A rosary is reflected in the brass plate attached to the wooden cross still marking the grave of Louisa Wells who died just four months ago.  A sheet of paper attached to the reverse asks that the myriad of pots of flowers should not be removed as the writer will keep it tidy.  A well-stocked vase on the recent grave alongside this one had toppled over.  I picked it up, rearranged it for balance, and wedged it in the loose soil.  I was struck by the number of vases of flowers that marked this cemetery.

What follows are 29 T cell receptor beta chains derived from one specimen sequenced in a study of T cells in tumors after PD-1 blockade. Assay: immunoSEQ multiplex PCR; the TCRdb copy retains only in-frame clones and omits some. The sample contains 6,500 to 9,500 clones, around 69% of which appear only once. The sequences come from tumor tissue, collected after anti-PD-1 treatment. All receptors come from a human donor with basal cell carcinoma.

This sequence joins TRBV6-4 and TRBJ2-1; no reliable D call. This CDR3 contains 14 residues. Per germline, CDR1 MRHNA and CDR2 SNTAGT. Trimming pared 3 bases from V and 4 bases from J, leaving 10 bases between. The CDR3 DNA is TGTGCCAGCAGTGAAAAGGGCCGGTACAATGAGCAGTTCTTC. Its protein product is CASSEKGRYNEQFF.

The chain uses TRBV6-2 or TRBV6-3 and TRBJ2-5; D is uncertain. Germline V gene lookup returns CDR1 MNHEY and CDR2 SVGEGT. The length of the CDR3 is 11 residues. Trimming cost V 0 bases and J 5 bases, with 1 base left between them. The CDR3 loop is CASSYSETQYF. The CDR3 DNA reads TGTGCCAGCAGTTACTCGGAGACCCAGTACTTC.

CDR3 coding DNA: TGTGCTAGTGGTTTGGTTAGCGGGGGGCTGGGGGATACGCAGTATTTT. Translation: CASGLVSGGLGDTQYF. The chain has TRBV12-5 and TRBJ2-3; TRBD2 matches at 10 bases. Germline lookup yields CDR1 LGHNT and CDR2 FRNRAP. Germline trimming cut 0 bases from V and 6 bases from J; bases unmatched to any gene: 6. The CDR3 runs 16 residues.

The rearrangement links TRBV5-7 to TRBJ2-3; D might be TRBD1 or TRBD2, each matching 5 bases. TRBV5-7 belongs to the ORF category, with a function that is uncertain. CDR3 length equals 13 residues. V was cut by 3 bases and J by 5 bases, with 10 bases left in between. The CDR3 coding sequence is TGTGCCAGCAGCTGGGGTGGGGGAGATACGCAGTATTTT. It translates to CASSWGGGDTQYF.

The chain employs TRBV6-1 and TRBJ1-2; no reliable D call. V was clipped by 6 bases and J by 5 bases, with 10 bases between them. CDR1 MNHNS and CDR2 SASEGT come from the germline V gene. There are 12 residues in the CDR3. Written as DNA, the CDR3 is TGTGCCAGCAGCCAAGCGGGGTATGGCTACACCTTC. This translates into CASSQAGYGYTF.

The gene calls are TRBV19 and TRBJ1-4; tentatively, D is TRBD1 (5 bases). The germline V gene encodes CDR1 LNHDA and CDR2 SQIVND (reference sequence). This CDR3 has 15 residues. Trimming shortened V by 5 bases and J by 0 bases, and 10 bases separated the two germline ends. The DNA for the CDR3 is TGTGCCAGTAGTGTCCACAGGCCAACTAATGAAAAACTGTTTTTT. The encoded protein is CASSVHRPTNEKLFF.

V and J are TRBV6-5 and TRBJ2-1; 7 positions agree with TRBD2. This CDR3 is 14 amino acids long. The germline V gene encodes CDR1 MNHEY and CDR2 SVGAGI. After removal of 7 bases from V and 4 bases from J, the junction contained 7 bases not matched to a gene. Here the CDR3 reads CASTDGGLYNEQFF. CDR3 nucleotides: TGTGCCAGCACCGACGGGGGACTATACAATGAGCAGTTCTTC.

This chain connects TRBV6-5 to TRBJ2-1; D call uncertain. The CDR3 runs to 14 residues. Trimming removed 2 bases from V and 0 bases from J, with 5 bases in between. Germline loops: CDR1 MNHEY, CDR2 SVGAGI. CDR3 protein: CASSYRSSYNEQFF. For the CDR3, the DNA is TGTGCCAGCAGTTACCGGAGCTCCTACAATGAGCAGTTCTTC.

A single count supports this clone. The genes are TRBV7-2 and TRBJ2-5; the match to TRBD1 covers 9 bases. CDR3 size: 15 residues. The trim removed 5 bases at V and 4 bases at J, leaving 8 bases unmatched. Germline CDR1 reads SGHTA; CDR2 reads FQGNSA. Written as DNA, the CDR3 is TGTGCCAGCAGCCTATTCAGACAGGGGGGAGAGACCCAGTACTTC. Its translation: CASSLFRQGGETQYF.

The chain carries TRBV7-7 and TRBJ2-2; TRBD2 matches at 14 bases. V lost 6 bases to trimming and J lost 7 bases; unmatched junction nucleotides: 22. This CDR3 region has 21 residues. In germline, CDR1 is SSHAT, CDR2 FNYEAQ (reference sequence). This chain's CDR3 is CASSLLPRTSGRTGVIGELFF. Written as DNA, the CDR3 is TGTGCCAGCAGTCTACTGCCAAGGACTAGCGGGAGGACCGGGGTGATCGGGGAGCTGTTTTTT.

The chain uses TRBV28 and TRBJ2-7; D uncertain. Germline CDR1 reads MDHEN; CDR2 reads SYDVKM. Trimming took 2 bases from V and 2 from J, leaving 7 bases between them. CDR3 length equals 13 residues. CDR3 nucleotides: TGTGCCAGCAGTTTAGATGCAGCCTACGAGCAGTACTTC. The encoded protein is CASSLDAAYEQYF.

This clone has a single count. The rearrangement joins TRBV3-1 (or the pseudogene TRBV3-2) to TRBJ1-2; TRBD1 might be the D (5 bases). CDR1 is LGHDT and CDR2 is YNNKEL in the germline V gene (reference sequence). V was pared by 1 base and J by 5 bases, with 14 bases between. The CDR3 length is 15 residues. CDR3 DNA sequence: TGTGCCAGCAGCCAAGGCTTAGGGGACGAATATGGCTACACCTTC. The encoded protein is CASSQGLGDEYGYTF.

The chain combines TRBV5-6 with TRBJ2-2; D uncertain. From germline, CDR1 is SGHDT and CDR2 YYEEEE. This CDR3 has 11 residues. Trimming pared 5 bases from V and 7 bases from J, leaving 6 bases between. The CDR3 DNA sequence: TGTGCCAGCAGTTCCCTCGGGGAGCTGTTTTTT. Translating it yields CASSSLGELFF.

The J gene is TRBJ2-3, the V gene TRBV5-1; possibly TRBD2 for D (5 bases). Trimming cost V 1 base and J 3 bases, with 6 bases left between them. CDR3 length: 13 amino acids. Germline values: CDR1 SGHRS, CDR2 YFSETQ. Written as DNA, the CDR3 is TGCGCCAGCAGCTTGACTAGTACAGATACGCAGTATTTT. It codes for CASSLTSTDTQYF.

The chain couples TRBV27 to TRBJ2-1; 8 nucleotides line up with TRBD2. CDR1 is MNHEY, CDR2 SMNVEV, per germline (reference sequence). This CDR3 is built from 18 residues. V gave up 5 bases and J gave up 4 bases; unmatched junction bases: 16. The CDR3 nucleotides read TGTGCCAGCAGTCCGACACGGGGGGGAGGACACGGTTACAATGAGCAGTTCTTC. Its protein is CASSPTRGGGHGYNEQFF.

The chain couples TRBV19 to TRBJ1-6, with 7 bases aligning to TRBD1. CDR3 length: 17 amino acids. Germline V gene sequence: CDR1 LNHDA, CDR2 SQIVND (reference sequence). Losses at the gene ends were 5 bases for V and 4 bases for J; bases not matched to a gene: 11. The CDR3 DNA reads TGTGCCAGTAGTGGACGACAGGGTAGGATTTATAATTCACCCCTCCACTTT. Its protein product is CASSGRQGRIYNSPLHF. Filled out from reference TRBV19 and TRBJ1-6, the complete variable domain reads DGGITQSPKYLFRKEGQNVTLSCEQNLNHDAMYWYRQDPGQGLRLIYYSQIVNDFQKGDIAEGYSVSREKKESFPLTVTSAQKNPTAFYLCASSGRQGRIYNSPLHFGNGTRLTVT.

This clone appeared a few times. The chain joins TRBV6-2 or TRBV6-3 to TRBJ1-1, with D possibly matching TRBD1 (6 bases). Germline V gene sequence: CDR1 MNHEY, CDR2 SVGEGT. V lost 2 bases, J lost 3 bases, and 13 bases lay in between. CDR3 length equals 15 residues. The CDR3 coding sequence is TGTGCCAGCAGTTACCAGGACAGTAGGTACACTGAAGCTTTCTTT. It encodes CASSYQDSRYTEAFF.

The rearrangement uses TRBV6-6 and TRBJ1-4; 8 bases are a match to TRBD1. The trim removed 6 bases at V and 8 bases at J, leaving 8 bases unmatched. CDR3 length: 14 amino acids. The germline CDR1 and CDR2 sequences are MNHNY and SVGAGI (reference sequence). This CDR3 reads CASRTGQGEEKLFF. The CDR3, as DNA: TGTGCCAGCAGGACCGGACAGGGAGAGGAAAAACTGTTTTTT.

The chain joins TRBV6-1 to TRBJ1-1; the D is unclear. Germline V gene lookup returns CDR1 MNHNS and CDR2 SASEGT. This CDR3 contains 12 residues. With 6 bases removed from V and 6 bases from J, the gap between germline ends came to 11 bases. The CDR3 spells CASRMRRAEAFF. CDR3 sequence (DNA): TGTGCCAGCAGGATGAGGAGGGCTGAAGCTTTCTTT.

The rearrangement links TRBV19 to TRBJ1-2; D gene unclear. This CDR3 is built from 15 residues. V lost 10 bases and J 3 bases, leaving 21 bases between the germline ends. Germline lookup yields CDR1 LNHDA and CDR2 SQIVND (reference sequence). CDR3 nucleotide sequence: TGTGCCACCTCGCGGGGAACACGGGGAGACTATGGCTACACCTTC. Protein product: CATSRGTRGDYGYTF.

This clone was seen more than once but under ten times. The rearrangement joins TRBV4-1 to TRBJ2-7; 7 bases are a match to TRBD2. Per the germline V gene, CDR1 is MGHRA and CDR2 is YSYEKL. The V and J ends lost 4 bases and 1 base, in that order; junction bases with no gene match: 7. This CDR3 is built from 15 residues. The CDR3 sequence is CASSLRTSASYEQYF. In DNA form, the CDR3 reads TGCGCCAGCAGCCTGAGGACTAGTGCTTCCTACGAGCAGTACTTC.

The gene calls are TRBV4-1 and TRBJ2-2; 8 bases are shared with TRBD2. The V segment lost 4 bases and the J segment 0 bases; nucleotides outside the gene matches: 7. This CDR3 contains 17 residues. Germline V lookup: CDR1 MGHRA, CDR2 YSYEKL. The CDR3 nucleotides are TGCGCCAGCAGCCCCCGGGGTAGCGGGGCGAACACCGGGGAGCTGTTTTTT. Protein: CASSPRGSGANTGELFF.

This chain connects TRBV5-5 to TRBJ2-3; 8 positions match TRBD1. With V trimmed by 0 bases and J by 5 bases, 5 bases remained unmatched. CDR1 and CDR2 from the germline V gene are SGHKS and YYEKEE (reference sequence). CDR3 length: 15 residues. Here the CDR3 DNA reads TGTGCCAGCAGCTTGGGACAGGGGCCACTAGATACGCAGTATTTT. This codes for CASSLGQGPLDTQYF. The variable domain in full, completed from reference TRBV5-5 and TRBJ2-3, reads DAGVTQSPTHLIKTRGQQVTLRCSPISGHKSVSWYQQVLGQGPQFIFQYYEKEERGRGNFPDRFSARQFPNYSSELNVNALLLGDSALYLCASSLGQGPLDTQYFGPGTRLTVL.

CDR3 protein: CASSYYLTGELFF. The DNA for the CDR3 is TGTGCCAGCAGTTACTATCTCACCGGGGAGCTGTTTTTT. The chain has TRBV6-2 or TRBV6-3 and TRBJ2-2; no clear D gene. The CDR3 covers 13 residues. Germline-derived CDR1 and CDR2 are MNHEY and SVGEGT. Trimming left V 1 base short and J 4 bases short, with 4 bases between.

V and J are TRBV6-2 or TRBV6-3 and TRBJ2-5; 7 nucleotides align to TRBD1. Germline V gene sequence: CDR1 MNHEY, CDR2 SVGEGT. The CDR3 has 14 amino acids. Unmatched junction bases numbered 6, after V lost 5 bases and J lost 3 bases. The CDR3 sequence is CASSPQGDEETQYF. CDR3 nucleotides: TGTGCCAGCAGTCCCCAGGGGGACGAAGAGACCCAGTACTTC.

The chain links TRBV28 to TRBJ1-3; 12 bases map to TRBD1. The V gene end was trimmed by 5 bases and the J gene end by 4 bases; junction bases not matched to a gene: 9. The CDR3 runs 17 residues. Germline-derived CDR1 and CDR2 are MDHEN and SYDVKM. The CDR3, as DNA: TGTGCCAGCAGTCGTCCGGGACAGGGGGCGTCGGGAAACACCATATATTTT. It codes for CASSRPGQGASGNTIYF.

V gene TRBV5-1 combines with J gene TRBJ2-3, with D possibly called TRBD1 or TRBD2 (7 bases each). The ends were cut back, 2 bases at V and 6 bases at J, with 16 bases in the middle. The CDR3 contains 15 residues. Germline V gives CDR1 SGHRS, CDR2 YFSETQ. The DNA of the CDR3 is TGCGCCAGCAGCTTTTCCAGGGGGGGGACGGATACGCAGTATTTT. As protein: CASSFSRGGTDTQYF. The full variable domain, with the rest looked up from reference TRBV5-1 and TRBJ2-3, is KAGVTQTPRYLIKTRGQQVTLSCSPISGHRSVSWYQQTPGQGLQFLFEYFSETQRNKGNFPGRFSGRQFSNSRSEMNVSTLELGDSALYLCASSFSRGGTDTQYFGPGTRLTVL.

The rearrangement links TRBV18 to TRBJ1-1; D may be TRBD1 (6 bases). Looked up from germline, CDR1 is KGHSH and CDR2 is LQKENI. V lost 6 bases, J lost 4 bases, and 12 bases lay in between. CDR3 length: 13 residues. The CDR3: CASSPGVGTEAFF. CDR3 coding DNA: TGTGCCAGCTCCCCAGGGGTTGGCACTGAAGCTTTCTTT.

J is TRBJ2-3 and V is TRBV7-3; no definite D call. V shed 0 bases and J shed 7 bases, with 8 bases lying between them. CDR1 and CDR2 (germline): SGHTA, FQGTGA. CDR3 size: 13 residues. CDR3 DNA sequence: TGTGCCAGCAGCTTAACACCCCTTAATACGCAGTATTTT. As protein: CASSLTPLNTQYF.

As I approached the lych gate to let myself out of the churchyard, I noticed a gentleman down the lane leading up to it, photographing something directly into the sun.  Rather intrigued by this I walked to his viewpoint.  Silhouetted against the bright blue sky, with the sun providing a glaring corona,  was a familiar skeletal arboreal creature displaying long nobbly fingers, and signs of amputation of large lower limbs.  I greeted the very friendly and cheerful elderly photographer.  Despite his hearing aid it was clear that he needed to lip-read me.  He and his wife, who remained in the car, had spent weekends and worshipped here for many years.  They had now to attend services in another church which had a Loop system for people who are hard of hearing.  Without that benefit he cannot hear what is going on.